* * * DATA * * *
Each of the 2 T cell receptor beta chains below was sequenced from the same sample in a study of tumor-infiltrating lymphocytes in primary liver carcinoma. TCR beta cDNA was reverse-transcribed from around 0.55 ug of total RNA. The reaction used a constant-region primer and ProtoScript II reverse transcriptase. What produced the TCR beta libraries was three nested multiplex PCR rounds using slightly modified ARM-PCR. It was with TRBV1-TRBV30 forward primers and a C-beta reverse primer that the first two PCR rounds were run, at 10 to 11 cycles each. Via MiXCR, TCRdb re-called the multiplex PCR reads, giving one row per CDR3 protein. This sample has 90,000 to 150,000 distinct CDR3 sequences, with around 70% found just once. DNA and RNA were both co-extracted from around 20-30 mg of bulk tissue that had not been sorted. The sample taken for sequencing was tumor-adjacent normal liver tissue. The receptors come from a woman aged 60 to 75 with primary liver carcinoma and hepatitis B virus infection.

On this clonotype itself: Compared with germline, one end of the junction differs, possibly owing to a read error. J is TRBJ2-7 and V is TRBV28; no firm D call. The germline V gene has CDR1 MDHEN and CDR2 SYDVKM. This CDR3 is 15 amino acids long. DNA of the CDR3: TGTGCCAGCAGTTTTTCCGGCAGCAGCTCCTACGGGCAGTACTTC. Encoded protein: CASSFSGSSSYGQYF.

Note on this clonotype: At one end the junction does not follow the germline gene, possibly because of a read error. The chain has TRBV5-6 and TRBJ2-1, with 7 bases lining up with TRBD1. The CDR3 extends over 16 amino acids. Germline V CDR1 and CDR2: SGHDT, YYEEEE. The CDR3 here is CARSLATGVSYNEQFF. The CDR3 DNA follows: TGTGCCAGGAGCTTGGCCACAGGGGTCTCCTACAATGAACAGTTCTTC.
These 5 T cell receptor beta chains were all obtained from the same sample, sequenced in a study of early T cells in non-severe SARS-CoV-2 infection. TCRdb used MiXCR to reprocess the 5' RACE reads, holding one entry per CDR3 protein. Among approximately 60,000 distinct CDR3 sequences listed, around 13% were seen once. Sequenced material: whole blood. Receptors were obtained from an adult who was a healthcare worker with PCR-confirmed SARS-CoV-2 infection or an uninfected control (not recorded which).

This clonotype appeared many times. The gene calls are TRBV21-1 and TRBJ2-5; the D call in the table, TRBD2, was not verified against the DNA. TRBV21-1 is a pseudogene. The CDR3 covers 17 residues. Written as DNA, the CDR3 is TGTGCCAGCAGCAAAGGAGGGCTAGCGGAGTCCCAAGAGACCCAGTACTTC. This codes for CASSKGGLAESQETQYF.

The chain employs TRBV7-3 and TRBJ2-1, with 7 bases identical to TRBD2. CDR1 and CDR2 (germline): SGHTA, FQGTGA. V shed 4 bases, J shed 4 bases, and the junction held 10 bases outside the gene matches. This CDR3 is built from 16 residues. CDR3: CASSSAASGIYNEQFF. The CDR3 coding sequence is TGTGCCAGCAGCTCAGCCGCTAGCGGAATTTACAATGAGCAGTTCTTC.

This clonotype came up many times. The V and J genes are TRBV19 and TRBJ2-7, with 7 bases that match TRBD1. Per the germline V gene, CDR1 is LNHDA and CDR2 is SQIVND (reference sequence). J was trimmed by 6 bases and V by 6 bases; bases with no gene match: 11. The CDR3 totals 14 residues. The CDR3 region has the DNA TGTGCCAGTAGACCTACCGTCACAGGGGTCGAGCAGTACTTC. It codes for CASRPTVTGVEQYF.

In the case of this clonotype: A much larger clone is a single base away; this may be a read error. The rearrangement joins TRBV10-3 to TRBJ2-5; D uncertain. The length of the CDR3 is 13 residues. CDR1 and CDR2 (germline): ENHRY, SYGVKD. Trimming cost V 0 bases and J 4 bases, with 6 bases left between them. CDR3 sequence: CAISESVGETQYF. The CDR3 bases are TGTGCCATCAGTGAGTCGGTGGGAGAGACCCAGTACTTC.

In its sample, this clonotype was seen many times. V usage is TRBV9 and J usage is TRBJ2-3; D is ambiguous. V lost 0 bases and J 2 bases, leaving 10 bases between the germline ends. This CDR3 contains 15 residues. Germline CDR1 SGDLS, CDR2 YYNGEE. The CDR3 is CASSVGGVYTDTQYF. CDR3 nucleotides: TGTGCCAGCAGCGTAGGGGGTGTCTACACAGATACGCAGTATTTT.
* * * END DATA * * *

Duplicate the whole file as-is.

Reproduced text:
Each of the 2 T cell receptor beta chains below was sequenced from the same sample in a study of tumor-infiltrating lymphocytes in primary liver carcinoma. TCR beta cDNA was reverse-transcribed from around 0.55 ug of total RNA. The reaction used a constant-region primer and ProtoScript II reverse transcriptase. What produced the TCR beta libraries was three nested multiplex PCR rounds using slightly modified ARM-PCR. It was with TRBV1-TRBV30 forward primers and a C-beta reverse primer that the first two PCR rounds were run, at 10 to 11 cycles each. Via MiXCR, TCRdb re-called the multiplex PCR reads, giving one row per CDR3 protein. This sample has 90,000 to 150,000 distinct CDR3 sequences, with around 70% found just once. DNA and RNA were both co-extracted from around 20-30 mg of bulk tissue that had not been sorted. The sample taken for sequencing was tumor-adjacent normal liver tissue. The receptors come from a woman aged 60 to 75 with primary liver carcinoma and hepatitis B virus infection.

On this clonotype itself: Compared with germline, one end of the junction differs, possibly owing to a read error. J is TRBJ2-7 and V is TRBV28; no firm D call. The germline V gene has CDR1 MDHEN and CDR2 SYDVKM. This CDR3 is 15 amino acids long. DNA of the CDR3: TGTGCCAGCAGTTTTTCCGGCAGCAGCTCCTACGGGCAGTACTTC. Encoded protein: CASSFSGSSSYGQYF.

Note on this clonotype: At one end the junction does not follow the germline gene, possibly because of a read error. The chain has TRBV5-6 and TRBJ2-1, with 7 bases lining up with TRBD1. The CDR3 extends over 16 amino acids. Germline V CDR1 and CDR2: SGHDT, YYEEEE. The CDR3 here is CARSLATGVSYNEQFF. The CDR3 DNA follows: TGTGCCAGGAGCTTGGCCACAGGGGTCTCCTACAATGAACAGTTCTTC.
These 5 T cell receptor beta chains were all obtained from the same sample, sequenced in a study of early T cells in non-severe SARS-CoV-2 infection. TCRdb used MiXCR to reprocess the 5' RACE reads, holding one entry per CDR3 protein. Among approximately 60,000 distinct CDR3 sequences listed, around 13% were seen once. Sequenced material: whole blood. Receptors were obtained from an adult who was a healthcare worker with PCR-confirmed SARS-CoV-2 infection or an uninfected control (not recorded which).

This clonotype appeared many times. The gene calls are TRBV21-1 and TRBJ2-5; the D call in the table, TRBD2, was not verified against the DNA. TRBV21-1 is a pseudogene. The CDR3 covers 17 residues. Written as DNA, the CDR3 is TGTGCCAGCAGCAAAGGAGGGCTAGCGGAGTCCCAAGAGACCCAGTACTTC. This codes for CASSKGGLAESQETQYF.

The chain employs TRBV7-3 and TRBJ2-1, with 7 bases identical to TRBD2. CDR1 and CDR2 (germline): SGHTA, FQGTGA. V shed 4 bases, J shed 4 bases, and the junction held 10 bases outside the gene matches. This CDR3 is built from 16 residues. CDR3: CASSSAASGIYNEQFF. The CDR3 coding sequence is TGTGCCAGCAGCTCAGCCGCTAGCGGAATTTACAATGAGCAGTTCTTC.

This clonotype came up many times. The V and J genes are TRBV19 and TRBJ2-7, with 7 bases that match TRBD1. Per the germline V gene, CDR1 is LNHDA and CDR2 is SQIVND (reference sequence). J was trimmed by 6 bases and V by 6 bases; bases with no gene match: 11. The CDR3 totals 14 residues. The CDR3 region has the DNA TGTGCCAGTAGACCTACCGTCACAGGGGTCGAGCAGTACTTC. It codes for CASRPTVTGVEQYF.

In the case of this clonotype: A much larger clone is a single base away; this may be a read error. The rearrangement joins TRBV10-3 to TRBJ2-5; D uncertain. The length of the CDR3 is 13 residues. CDR1 and CDR2 (germline): ENHRY, SYGVKD. Trimming cost V 0 bases and J 4 bases, with 6 bases left between them. CDR3 sequence: CAISESVGETQYF. The CDR3 bases are TGTGCCATCAGTGAGTCGGTGGGAGAGACCCAGTACTTC.

In its sample, this clonotype was seen many times. V usage is TRBV9 and J usage is TRBJ2-3; D is ambiguous. V lost 0 bases and J 2 bases, leaving 10 bases between the germline ends. This CDR3 contains 15 residues. Germline CDR1 SGDLS, CDR2 YYNGEE. The CDR3 is CASSVGGVYTDTQYF. CDR3 nucleotides: TGTGCCAGCAGCGTAGGGGGTGTCTACACAGATACGCAGTATTTT.